SYDNEY, 17 April 2023:
Researchers at the University of Sydney have found two common strains of fungi were able to successfully biodegrade polypropylene in a laboratory experiment.
Typically found in soil and plants, Aspergillus terreus and Engyodontium album were able to break down polypropylene after it had been pre-treated with either UV light or heat – reducing the plastic by 21% over 30 days of incubation, and by 25-27% over 90 days.
The researchers hope their method could one day reduce the vast amount of plastic polluting the environment and lead to a greater understanding of how plastic pollution might biodegrade naturally under certain conditions.
School of Chemical and Biomolecular Engineering PhD student Amira Farzana Samat, the study’s lead author, noted in a statement: “Polypropylene is a common plastic used to make a huge variety of everyday products like food containers, coat hangers and cling film, but it only has a recycling rate of only 1%, meaning it is overrepresented in plastic waste and pollution globally.”
She said polypropylene is so infrequently recycled because of its short life as a packaging material and because it often becomes contaminated by other materials and plastics, necessitating new recycling methods that have minimal environmental impact.
“Plastic pollution is by far one of the biggest waste issues of our time. The vast majority of it isn’t adequately recycled, which means it often ends up in our oceans, rivers and in landfill.
“It’s been estimated that 109 million tonnes of plastic pollution have accumulated in the world’s rivers and 30 million tonnes now sit in the world’s oceans – with sources estimating this will soon surpass the total mass of fish.”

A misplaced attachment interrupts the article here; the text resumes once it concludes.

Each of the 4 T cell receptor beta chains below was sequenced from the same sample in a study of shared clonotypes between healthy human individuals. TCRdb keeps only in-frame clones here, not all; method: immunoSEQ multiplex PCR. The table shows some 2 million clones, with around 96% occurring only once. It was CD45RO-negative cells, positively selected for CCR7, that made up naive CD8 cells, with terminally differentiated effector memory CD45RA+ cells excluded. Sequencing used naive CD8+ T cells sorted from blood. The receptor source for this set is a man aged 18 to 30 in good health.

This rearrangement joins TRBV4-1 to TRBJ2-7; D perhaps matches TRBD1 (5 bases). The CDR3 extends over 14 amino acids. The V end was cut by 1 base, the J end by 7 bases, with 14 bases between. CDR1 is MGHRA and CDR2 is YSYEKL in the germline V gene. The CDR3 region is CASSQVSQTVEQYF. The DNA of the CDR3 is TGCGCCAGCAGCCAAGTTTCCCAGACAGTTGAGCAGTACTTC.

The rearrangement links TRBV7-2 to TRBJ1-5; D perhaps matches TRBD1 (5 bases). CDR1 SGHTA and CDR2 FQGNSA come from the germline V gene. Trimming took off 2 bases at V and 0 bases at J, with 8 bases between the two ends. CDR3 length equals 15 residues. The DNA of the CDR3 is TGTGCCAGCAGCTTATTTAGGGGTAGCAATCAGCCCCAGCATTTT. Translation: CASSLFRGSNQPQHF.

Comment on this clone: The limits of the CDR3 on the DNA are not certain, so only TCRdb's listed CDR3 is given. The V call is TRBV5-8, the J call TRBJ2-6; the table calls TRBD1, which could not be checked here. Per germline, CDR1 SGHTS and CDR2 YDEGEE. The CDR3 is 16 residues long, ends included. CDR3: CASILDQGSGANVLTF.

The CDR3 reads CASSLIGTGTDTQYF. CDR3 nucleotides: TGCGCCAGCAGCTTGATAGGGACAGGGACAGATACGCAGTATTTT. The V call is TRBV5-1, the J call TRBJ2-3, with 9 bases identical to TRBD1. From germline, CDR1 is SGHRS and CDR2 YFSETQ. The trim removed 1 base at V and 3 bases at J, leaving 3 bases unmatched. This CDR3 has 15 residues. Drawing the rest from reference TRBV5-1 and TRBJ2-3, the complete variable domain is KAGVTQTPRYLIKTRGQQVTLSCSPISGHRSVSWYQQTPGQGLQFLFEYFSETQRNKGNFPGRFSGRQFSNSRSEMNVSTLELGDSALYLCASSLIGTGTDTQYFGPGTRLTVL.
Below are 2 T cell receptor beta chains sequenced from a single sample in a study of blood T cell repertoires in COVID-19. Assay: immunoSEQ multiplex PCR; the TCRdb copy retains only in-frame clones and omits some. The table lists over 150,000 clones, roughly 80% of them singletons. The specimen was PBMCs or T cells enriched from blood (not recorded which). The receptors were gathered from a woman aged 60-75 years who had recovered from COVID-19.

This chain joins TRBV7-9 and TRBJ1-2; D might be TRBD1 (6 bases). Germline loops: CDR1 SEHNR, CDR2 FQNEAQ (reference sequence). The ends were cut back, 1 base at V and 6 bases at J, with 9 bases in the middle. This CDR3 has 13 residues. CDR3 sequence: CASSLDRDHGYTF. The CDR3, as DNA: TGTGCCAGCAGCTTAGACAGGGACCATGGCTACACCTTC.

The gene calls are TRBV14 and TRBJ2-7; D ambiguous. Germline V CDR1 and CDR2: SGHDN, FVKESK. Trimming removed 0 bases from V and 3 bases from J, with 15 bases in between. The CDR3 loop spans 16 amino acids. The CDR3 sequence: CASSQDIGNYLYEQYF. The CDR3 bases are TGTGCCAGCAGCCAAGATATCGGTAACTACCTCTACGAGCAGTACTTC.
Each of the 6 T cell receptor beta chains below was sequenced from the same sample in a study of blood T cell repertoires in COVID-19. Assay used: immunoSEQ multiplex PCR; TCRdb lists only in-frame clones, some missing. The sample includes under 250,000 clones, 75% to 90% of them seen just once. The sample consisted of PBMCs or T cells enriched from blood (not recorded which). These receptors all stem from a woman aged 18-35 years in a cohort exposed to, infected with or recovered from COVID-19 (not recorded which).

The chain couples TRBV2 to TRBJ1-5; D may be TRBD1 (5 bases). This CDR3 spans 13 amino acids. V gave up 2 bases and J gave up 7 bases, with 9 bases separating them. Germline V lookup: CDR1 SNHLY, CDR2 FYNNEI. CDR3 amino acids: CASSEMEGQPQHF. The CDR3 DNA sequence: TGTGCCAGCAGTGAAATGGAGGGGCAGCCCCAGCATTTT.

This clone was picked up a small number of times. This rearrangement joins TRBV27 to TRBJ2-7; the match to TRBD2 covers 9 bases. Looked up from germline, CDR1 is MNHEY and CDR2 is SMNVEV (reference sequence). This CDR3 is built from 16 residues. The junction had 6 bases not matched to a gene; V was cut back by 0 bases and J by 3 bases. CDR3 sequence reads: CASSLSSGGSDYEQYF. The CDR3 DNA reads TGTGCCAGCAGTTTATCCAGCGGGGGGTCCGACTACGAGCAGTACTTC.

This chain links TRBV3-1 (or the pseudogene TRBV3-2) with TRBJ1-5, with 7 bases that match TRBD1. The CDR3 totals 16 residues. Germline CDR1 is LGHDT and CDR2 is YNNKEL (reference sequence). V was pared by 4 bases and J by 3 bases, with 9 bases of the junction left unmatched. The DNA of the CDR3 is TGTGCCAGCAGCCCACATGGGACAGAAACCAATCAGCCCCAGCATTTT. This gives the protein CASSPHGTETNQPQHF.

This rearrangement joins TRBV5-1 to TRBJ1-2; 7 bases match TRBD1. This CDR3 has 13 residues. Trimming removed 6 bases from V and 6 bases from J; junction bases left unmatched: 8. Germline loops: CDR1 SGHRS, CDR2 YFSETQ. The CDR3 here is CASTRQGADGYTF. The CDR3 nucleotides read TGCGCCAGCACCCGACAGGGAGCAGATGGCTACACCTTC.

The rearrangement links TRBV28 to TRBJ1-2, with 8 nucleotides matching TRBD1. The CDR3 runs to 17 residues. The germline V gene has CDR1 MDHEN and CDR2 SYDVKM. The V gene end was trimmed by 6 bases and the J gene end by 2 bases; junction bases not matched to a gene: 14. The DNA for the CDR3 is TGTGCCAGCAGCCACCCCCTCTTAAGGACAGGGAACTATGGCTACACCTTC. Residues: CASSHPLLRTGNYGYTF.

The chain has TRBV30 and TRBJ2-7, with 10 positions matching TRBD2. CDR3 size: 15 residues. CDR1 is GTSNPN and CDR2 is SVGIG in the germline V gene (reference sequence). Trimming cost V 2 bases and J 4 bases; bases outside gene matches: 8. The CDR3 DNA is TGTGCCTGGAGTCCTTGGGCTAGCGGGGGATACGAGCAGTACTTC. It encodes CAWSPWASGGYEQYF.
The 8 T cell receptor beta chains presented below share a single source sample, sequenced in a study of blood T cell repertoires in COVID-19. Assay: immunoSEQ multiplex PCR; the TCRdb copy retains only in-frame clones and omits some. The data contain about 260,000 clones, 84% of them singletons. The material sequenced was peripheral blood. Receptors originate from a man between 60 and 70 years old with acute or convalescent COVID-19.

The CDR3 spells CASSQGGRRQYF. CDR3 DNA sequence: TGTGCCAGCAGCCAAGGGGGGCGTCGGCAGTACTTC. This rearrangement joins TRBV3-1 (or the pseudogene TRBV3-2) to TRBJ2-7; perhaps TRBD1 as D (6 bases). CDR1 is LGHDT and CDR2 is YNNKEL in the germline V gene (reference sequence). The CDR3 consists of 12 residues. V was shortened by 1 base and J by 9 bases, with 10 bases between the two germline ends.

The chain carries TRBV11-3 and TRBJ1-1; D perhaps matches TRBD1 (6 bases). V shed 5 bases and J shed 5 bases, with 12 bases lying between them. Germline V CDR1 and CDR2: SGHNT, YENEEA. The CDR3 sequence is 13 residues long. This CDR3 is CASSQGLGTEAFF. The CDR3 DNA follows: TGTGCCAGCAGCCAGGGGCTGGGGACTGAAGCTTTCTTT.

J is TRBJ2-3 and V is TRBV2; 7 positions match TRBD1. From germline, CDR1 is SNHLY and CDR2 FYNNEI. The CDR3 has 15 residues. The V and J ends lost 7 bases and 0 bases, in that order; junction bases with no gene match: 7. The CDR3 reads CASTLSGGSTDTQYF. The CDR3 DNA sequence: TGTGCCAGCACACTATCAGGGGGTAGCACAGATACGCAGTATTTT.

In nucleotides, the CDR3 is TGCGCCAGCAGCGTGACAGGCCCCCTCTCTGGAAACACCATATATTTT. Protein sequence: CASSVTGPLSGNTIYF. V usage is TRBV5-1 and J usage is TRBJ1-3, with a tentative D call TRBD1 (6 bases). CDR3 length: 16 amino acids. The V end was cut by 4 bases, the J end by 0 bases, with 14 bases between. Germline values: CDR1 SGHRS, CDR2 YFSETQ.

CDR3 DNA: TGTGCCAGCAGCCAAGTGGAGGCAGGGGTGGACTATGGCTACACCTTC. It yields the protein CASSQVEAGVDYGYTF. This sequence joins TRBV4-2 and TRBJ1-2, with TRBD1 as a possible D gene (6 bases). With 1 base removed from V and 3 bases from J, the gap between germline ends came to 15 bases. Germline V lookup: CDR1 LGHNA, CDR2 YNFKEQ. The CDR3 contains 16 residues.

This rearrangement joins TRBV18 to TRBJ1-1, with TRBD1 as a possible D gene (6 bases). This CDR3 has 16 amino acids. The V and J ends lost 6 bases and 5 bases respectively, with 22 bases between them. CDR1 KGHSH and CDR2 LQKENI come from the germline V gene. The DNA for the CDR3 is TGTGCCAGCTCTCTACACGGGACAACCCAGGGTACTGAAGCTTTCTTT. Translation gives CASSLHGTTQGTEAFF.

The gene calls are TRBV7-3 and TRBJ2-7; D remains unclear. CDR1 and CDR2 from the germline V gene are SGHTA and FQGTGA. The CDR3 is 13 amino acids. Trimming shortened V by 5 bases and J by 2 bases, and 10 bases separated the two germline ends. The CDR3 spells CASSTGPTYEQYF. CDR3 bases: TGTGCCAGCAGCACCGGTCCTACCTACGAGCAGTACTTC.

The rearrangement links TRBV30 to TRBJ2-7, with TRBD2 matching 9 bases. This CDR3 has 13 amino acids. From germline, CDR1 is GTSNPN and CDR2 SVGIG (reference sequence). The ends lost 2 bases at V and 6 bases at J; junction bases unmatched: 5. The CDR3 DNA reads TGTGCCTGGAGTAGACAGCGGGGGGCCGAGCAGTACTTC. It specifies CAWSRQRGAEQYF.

Professor Dee Carter, an expert in mycology – the study of fungi – in the School of Life and Environmental Sciences and co-author of the study, said: “Fungi are incredibly versatile and are known to be able to break down pretty much all substrates. This superpower is due to their production of powerful enzymes, which are excreted and used to break down substrates into simpler molecules that the fungal cells can then absorb.
“Often, these fungi have evolved to break down woody materials, but this ability can be repurposed to attack other substrates – this is why we find fungi growing on all sorts of man-made materials like carpets, painted furniture, grout around tiles, shower curtains, upholstery and even car headlights.
“Recent studies suggest some fungi may even degrade some of the ‘forever chemicals’ like PFAS, but the process is slow and not yet well understood. There is also evidence that the amount of plastic accumulated in the ocean is less than what might be expected based on production and disposal levels, and there is speculation that some of this ‘missing’ plastic may have been degraded by marine fungi.”